Articles and Topics
Dental Health in Pregnancy
Oral health is very important throughout your life, and pregnancy is no exception. Common pregnancy problems include gingivitis (red, puffy or tender gums that bleed during brushing), tooth decay and periodontal disease (chronic bacterial infection that affects the gums and structures that support tooth attachment).

Tooth decay begins with a build up of plaque, a sticky layer of bacteria that accumulates on your teeth after eating. The bacteria in plaque are harmless if they are promptly removed. However, when plaque builds up, the bacteria convert the sugar and starch that you eat into acid that attacks tooth enamel.

Pregnancy heightens the risk for cavities for several reasons. First, frequent snacking feeds bacteria. Second, hormonal changes in pregnancy increase the susceptibility of your gums to oral bacteria. Third, morning sickness exposes teeth to stomach acid, which can damage teeth. Finally, pregnant women are often tired and may neglect to practice good dental hygiene. The risk of dental problems is increased by smoking and poor nutrition.

What constitutes good dental hygiene during pregnancy?

1) Brush your teeth twice a day with fluoride toothpaste. Keep a toothbrush handy during the day to clean your teeth after eating sugary or sticky foods.

2) Floss between your teeth at least once a day.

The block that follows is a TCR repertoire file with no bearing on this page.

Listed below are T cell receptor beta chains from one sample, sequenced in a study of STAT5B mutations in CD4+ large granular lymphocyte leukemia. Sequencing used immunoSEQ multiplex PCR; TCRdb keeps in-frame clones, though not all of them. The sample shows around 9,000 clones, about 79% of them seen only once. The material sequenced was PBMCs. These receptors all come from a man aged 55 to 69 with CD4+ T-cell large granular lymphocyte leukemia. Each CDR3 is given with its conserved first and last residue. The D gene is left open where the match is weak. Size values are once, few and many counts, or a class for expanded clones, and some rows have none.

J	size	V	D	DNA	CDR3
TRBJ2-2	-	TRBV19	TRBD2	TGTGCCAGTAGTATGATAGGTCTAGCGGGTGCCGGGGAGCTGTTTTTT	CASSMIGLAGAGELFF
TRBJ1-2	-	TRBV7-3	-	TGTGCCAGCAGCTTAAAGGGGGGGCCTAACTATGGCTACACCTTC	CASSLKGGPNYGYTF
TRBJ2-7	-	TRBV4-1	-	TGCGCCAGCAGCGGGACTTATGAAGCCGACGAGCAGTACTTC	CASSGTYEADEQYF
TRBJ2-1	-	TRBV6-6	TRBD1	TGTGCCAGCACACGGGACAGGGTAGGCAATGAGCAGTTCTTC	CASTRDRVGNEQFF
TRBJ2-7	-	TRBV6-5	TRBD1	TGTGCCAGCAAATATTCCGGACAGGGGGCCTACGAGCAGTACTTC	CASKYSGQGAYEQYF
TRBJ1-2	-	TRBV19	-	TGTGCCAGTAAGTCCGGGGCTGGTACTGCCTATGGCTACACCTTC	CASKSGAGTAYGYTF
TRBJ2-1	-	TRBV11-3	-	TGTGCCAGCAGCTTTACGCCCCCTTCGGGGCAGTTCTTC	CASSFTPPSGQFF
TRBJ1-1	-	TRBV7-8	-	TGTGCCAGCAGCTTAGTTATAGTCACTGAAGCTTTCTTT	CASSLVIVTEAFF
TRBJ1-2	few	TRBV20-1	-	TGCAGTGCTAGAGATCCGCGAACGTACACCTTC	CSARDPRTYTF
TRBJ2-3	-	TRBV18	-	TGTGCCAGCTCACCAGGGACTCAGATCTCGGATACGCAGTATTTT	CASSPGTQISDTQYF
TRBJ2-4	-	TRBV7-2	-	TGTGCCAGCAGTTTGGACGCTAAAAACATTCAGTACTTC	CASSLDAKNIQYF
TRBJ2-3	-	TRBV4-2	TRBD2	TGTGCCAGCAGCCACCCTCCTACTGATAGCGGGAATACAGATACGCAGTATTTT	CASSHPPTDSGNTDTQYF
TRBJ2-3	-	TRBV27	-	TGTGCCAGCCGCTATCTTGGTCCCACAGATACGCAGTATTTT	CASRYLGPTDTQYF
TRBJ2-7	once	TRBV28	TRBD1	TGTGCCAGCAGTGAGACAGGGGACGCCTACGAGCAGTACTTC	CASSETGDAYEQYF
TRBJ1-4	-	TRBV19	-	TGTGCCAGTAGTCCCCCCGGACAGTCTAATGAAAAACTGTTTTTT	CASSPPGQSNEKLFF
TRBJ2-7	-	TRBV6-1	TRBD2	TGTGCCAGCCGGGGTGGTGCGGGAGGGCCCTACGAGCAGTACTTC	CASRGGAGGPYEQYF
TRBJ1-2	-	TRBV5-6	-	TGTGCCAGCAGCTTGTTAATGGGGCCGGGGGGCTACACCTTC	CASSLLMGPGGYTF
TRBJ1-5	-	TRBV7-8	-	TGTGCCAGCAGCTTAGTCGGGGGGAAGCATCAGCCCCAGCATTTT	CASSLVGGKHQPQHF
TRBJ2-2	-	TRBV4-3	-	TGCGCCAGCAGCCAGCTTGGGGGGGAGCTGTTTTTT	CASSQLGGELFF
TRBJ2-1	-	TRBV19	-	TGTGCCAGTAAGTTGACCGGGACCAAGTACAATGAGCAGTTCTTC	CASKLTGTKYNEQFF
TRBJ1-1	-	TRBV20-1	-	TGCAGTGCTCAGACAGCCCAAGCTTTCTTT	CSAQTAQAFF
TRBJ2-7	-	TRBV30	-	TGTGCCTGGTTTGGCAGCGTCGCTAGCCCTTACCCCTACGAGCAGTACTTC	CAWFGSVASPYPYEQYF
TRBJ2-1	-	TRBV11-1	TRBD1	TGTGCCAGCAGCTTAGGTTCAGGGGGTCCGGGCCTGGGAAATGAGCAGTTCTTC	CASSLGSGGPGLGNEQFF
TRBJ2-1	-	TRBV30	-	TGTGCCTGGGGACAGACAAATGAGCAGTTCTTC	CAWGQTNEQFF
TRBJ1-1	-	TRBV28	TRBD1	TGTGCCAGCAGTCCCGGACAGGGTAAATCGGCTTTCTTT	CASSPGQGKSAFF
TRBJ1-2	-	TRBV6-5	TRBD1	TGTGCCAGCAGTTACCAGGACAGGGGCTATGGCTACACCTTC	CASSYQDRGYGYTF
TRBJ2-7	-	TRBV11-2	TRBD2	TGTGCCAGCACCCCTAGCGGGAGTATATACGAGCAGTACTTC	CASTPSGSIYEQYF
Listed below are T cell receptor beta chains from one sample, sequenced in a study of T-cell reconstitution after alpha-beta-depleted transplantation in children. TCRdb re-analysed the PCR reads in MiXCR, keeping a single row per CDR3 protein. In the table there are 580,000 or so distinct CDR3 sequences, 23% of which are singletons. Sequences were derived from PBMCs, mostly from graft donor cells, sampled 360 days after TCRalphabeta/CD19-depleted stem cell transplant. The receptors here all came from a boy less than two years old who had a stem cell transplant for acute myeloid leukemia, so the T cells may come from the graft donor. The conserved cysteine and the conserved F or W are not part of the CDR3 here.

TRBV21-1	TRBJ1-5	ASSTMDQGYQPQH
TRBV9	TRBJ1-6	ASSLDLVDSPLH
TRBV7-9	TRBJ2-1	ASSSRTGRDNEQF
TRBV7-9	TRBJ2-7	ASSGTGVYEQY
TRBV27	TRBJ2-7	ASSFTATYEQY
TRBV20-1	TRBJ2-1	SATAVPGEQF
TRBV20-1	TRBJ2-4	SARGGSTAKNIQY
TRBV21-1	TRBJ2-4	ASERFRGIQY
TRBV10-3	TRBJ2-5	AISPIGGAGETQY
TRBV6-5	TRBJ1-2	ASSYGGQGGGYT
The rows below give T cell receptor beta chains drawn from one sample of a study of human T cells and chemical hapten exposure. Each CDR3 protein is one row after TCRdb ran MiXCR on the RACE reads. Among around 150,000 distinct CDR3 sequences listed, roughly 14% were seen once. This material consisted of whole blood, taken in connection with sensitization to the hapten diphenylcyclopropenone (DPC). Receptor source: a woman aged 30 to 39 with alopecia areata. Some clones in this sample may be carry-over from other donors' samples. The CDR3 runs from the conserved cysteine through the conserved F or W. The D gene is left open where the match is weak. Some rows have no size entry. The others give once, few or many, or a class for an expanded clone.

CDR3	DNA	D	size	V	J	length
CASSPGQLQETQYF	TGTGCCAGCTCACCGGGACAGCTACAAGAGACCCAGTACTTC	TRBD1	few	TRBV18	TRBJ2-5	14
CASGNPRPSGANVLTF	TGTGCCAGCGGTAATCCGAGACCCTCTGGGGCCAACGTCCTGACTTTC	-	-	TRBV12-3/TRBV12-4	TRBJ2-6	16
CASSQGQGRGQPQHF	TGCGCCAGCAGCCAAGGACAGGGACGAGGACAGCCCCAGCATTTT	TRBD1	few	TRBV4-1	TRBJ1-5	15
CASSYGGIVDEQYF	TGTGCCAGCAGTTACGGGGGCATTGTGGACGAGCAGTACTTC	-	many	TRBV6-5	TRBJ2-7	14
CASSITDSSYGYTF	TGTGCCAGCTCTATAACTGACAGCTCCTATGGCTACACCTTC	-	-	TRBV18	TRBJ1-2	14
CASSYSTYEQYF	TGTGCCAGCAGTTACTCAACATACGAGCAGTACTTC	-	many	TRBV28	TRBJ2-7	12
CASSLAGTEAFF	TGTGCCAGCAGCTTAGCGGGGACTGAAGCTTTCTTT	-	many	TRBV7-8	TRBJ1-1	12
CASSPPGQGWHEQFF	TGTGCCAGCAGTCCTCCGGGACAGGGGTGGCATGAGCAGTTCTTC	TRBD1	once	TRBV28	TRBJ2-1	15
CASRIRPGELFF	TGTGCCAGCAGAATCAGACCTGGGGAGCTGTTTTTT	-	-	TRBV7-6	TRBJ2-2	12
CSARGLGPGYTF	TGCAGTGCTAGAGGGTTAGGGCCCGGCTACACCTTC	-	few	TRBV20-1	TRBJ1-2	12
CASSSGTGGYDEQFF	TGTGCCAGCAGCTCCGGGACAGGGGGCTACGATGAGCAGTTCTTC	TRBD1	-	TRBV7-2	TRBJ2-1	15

3) Eat nutritious foods to ensure you receive adequate amounts of vitamins A, C and D, calcium, magnesium and phosphorus.

4) Drink water or low-fat milk rather than juices and sodas. Avoid carbonated beverages while you're pregnant.

5) Avoid sticky foods and those containing lots of sugar, especially between meals. Healthy snacks include fresh fruits, vegetables and dairy products, such as milk, yogurt and cheese.

6) If you suffer from nausea and vomiting, rinse with a cup of water containing a teaspoon of baking soda to neutralize the acids in your mouth.

7) Schedule a dental exam if you haven't been seen by a dentist in the last six months. If you have bleeding gums, a toothache, cavities or loose teeth, schedule your appointment right away. Medicaid recipients are often eligible for dental insurance during pregnancy.

Many of my patients worry about treating dental problems during pregnancy. They are concerned that local anesthesia or dental X-rays might not be safe. I reassure them that it is important to treat dental problems during pregnancy, and it can be harmful to postpone treatment.

Some studies have found a link between poor oral health and preterm delivery. It's thought that oral bacteria can travel through the blood stream and trigger the production of chemicals that provoke uterine contractions. Furthermore, good oral hygiene in mothers may reduce the incidence of cavities in children. Mothers without active cavities who practice good oral hygiene are less likely to transmit harmful oral bacteria to their children.

If you have the option, it's best to be treated between 14 and 21 weeks gestation, when your pregnancy is well established and it's still comfortable to recline for your appointment. A lead shield should be worn when receiving X-rays. Local anesthesia and most antibiotics are safe to use in pregnancy. Still, your dentist will likely appreciate a note from your prenatal care provider stating that it's fine for you to receive treatment.

Laura E. Stachel M.D. Obstetrician & Gynecologist